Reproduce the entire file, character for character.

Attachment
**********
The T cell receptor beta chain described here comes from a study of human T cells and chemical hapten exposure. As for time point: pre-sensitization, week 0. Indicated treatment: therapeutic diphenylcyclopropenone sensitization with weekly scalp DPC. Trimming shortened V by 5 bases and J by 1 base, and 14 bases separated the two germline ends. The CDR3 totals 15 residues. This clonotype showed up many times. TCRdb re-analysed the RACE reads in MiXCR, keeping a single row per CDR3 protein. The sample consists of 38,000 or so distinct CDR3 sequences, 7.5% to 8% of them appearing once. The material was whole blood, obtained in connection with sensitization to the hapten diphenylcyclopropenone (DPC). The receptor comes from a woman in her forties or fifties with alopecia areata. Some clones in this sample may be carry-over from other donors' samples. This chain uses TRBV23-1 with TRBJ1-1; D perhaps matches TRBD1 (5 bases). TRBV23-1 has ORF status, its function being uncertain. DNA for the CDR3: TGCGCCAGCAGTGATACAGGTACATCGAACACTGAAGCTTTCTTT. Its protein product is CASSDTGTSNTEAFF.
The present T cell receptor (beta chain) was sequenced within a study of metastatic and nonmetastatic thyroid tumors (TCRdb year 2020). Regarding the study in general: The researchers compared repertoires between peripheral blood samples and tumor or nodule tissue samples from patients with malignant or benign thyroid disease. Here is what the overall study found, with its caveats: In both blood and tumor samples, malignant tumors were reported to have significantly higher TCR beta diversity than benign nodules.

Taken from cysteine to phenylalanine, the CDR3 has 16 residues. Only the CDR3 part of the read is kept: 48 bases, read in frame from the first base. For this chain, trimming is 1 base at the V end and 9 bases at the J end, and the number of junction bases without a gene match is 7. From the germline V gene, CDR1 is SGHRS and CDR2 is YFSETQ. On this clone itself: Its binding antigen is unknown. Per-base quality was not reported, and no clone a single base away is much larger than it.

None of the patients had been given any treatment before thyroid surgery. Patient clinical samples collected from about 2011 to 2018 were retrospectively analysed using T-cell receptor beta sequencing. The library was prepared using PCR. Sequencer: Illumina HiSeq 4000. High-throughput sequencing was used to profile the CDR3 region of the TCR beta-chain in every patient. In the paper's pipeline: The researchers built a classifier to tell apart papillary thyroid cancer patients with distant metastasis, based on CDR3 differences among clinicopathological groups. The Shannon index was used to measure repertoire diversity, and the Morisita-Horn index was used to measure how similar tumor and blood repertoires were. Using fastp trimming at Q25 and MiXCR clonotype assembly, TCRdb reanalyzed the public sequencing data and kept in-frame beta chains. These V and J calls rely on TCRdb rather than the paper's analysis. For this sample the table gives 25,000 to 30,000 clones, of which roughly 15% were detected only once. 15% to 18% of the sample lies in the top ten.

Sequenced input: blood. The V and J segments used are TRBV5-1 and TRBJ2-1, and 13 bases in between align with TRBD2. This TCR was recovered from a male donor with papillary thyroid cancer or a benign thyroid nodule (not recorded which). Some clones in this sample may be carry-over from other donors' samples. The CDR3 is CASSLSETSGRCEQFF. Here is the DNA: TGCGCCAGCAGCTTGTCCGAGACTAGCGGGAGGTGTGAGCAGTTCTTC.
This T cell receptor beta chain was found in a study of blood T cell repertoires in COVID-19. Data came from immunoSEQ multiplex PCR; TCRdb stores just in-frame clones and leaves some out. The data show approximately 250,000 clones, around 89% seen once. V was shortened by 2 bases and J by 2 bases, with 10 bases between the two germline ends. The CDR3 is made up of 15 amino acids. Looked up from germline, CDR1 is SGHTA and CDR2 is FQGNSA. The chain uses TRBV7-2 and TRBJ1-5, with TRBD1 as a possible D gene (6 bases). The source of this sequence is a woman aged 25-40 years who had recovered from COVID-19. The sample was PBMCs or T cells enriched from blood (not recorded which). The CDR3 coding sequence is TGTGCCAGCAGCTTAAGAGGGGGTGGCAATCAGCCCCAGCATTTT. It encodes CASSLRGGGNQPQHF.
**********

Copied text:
The T cell receptor beta chain described here comes from a study of human T cells and chemical hapten exposure. As for time point: pre-sensitization, week 0. Indicated treatment: therapeutic diphenylcyclopropenone sensitization with weekly scalp DPC. Trimming shortened V by 5 bases and J by 1 base, and 14 bases separated the two germline ends. The CDR3 totals 15 residues. This clonotype showed up many times. TCRdb re-analysed the RACE reads in MiXCR, keeping a single row per CDR3 protein. The sample consists of 38,000 or so distinct CDR3 sequences, 7.5% to 8% of them appearing once. The material was whole blood, obtained in connection with sensitization to the hapten diphenylcyclopropenone (DPC). The receptor comes from a woman in her forties or fifties with alopecia areata. Some clones in this sample may be carry-over from other donors' samples. This chain uses TRBV23-1 with TRBJ1-1; D perhaps matches TRBD1 (5 bases). TRBV23-1 has ORF status, its function being uncertain. DNA for the CDR3: TGCGCCAGCAGTGATACAGGTACATCGAACACTGAAGCTTTCTTT. Its protein product is CASSDTGTSNTEAFF.
The present T cell receptor (beta chain) was sequenced within a study of metastatic and nonmetastatic thyroid tumors (TCRdb year 2020). Regarding the study in general: The researchers compared repertoires between peripheral blood samples and tumor or nodule tissue samples from patients with malignant or benign thyroid disease. Here is what the overall study found, with its caveats: In both blood and tumor samples, malignant tumors were reported to have significantly higher TCR beta diversity than benign nodules.

Taken from cysteine to phenylalanine, the CDR3 has 16 residues. Only the CDR3 part of the read is kept: 48 bases, read in frame from the first base. For this chain, trimming is 1 base at the V end and 9 bases at the J end, and the number of junction bases without a gene match is 7. From the germline V gene, CDR1 is SGHRS and CDR2 is YFSETQ. On this clone itself: Its binding antigen is unknown. Per-base quality was not reported, and no clone a single base away is much larger than it.

None of the patients had been given any treatment before thyroid surgery. Patient clinical samples collected from about 2011 to 2018 were retrospectively analysed using T-cell receptor beta sequencing. The library was prepared using PCR. Sequencer: Illumina HiSeq 4000. High-throughput sequencing was used to profile the CDR3 region of the TCR beta-chain in every patient. In the paper's pipeline: The researchers built a classifier to tell apart papillary thyroid cancer patients with distant metastasis, based on CDR3 differences among clinicopathological groups. The Shannon index was used to measure repertoire diversity, and the Morisita-Horn index was used to measure how similar tumor and blood repertoires were. Using fastp trimming at Q25 and MiXCR clonotype assembly, TCRdb reanalyzed the public sequencing data and kept in-frame beta chains. These V and J calls rely on TCRdb rather than the paper's analysis. For this sample the table gives 25,000 to 30,000 clones, of which roughly 15% were detected only once. 15% to 18% of the sample lies in the top ten.

Sequenced input: blood. The V and J segments used are TRBV5-1 and TRBJ2-1, and 13 bases in between align with TRBD2. This TCR was recovered from a male donor with papillary thyroid cancer or a benign thyroid nodule (not recorded which). Some clones in this sample may be carry-over from other donors' samples. The CDR3 is CASSLSETSGRCEQFF. Here is the DNA: TGCGCCAGCAGCTTGTCCGAGACTAGCGGGAGGTGTGAGCAGTTCTTC.
This T cell receptor beta chain was found in a study of blood T cell repertoires in COVID-19. Data came from immunoSEQ multiplex PCR; TCRdb stores just in-frame clones and leaves some out. The data show approximately 250,000 clones, around 89% seen once. V was shortened by 2 bases and J by 2 bases, with 10 bases between the two germline ends. The CDR3 is made up of 15 amino acids. Looked up from germline, CDR1 is SGHTA and CDR2 is FQGNSA. The chain uses TRBV7-2 and TRBJ1-5, with TRBD1 as a possible D gene (6 bases). The source of this sequence is a woman aged 25-40 years who had recovered from COVID-19. The sample was PBMCs or T cells enriched from blood (not recorded which). The CDR3 coding sequence is TGTGCCAGCAGCTTAAGAGGGGGTGGCAATCAGCCCCAGCATTTT. It encodes CASSLRGGGNQPQHF.